Scientists working to understand the cellular processes linking high cholesterol to breast cancer recurrence and metastasis report that a byproduct of cholesterol metabolism causes some cells to send out cancer-promoting signals to other cells. These signals are packaged in membrane-bound compartments called extracellular vesicles.
A newly developed laser source and microscope are helping researchers better understand and search for biomarkers indicative of cancer and other diseases, offering new promise for early detection and treatment plans.
Although the development of secondary cancerous growths, called metastasis, is the primary cause of death in most cancers, the cellular changes that drive it are poorly understood. In a new study, published in Genome Biology, researchers at the University of Illinois Urbana-Champaign have developed a new modeling approach to better understand how tumors become aggressive.
Hyunjoon Kong (M-CELS leader/EIRH/RBTE), Robert W. Schafer professor of chemical and biomolecular engineering, approaches cancer research from a perspective that integrates cell engineering and biomaterials. The Kong research team has been working with Georgia Tech University and Massachusetts Institute of Technology (MIT) over the past 10 years under the National Science Foundation (NSF) Science and Technology Center Grant.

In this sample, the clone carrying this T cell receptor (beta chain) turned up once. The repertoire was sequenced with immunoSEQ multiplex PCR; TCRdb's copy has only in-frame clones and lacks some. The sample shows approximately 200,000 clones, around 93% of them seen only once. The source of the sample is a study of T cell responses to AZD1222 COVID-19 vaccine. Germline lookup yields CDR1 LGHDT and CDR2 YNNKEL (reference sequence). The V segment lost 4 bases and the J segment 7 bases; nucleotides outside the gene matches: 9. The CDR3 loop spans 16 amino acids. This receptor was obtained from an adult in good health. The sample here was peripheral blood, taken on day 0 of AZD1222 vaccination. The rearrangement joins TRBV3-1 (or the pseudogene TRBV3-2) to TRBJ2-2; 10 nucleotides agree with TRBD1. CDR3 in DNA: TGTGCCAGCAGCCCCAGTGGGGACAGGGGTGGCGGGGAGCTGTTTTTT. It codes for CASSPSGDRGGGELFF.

Several Cancer Center at Illinois (CCIL) and IGB members are joining forces with scientists from the Mayo Clinic and Georgetown University on an expansive project targeting improved treatment for glioblastoma (GBM), the most aggressive form of brain cancer. The team, led by Brendan Harley (RBTE leader/EIRH), professor of chemical and biomolecular engineering, recently received a $3M grant from the National Cancer Institute (NCI) for their research which will unite the cell biology, bioengineering, and chemistry behind cancer drug development.
Researchers affiliated with the Cancer Center at Illinois and the IGB discovered a novel small molecule compound that is now the subject of a new global licensing agreement between the pharmaceutical company Bayer AG and the cancer drug development company Systems Oncology LLC. Systems Oncology originally licensed the IP related to the compound in 2018, and this new deal will now give Bayer the exclusive rights to develop the compound, currently called ERSO, as a cancer therapy.
In breast cancer tumors, a molecule produced when the body breaks down cholesterol hijacks the myeloid immune cells that normally arm T cells to fight cancer, a new study in mice found. Instead, the hijacked myeloid cells disarm the T cells and even tell them to self-destruct.
When assessing whether or not a tumor is benign or cancerous, a needle biopsy is the usual method of diagnosis. The tissue can then be analyzed to determine what mutations are present that are specific to the patient. Because this method is invasive, it’s generally only used once. During and after chemotherapy, imaging tests are used to monitor the size of the tumor; however, imaging only shows the physical characteristics of the tumor – it fails to monitor what is actually happening to the cells.
Scientists have developed new drug compounds that thwart the pro-cancer activity of FOXM1, a transcription factor that regulates the activity of dozens of genes. The new compounds suppress tumor growth in human cells and in mouse models of several types of human breast cancer.
The researchers report their findings in the journal NPJ Breast Cancer.